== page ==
Quintessentially, Islam is a religion of compassion; a religion of love in action. The overwhelming evidence for this is drawn from the Qur’an, the Sunnah, the Sirah, and from the actions of many past and contemporary Muslims, both men and women. For many adherents, compassion for all living things is an everyday lived experience. This is not the case for all, however, and is certainly not the generally held perception in much of the non-Islamic world where Muslims are all too often viewed as extremists, even as potential terrorists, ‘the enemy within’.
I contend in this essay that compassion is one of the essential tenets of our faith, a pillar upon which so much else rests. In spite of its centrality, however, it does not form a significant part of education and upbringing (tarbiyah) for many young Muslims, where so much of the teaching is about rules and regulations, do’s and don’ts, harams and halals. It is as if sometimes we are unable to see the divinely compassionate wood for the prescriptive religious trees.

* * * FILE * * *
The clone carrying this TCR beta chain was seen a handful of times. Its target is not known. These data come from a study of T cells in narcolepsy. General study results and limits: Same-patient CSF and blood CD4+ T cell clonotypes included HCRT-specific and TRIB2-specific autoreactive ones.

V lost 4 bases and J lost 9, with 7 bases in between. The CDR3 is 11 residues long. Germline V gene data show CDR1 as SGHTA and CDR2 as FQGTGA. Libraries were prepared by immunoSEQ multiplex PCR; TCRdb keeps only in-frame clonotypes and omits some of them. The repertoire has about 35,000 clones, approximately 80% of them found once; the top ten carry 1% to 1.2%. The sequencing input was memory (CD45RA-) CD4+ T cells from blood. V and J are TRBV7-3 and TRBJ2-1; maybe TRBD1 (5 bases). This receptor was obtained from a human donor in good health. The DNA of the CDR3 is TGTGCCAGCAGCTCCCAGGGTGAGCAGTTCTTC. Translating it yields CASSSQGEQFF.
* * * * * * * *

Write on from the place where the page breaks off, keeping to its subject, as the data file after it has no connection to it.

Compassion in the twenty-first century has gone viral. More and more people of all faiths and none, in all fields and walks of life, are arguing that compassion must become the central organising principle underpinning everything we do. The drivers for this ‘compassion contagion’ range from dark forebodings about climate change and ecological disaster, to moral outrage concerning the growing inequalities of wealth and the treatment of refugees and disadvantaged groups. More positively, massive advances in neuroscience prove that our brains are wired for compassion, advances which scientifically validate many of the ethical and spiritual ‘truths’ contained in Islam and other world religions. Groups like the Charter for Compassion and Action for Happiness are driving the change agenda.